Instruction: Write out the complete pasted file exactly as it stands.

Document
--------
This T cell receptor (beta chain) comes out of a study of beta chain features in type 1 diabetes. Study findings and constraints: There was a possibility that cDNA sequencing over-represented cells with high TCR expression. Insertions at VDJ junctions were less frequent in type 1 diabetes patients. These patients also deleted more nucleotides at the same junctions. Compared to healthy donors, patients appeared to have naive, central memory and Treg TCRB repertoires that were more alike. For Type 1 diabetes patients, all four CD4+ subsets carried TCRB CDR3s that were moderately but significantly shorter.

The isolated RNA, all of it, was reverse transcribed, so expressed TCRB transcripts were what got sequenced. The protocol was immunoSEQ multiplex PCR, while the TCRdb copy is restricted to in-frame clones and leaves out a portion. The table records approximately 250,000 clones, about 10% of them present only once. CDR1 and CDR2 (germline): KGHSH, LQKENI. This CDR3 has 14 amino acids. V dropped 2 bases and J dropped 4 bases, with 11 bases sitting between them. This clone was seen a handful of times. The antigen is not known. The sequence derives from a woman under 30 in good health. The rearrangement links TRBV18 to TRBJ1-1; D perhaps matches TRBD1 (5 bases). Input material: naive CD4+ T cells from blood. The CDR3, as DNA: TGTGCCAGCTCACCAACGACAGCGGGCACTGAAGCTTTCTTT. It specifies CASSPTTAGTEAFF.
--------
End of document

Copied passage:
This T cell receptor (beta chain) comes out of a study of beta chain features in type 1 diabetes. Study findings and constraints: There was a possibility that cDNA sequencing over-represented cells with high TCR expression. Insertions at VDJ junctions were less frequent in type 1 diabetes patients. These patients also deleted more nucleotides at the same junctions. Compared to healthy donors, patients appeared to have naive, central memory and Treg TCRB repertoires that were more alike. For Type 1 diabetes patients, all four CD4+ subsets carried TCRB CDR3s that were moderately but significantly shorter.

The isolated RNA, all of it, was reverse transcribed, so expressed TCRB transcripts were what got sequenced. The protocol was immunoSEQ multiplex PCR, while the TCRdb copy is restricted to in-frame clones and leaves out a portion. The table records approximately 250,000 clones, about 10% of them present only once. CDR1 and CDR2 (germline): KGHSH, LQKENI. This CDR3 has 14 amino acids. V dropped 2 bases and J dropped 4 bases, with 11 bases sitting between them. This clone was seen a handful of times. The antigen is not known. The sequence derives from a woman under 30 in good health. The rearrangement links TRBV18 to TRBJ1-1; D perhaps matches TRBD1 (5 bases). Input material: naive CD4+ T cells from blood. The CDR3, as DNA: TGTGCCAGCTCACCAACGACAGCGGGCACTGAAGCTTTCTTT. It specifies CASSPTTAGTEAFF.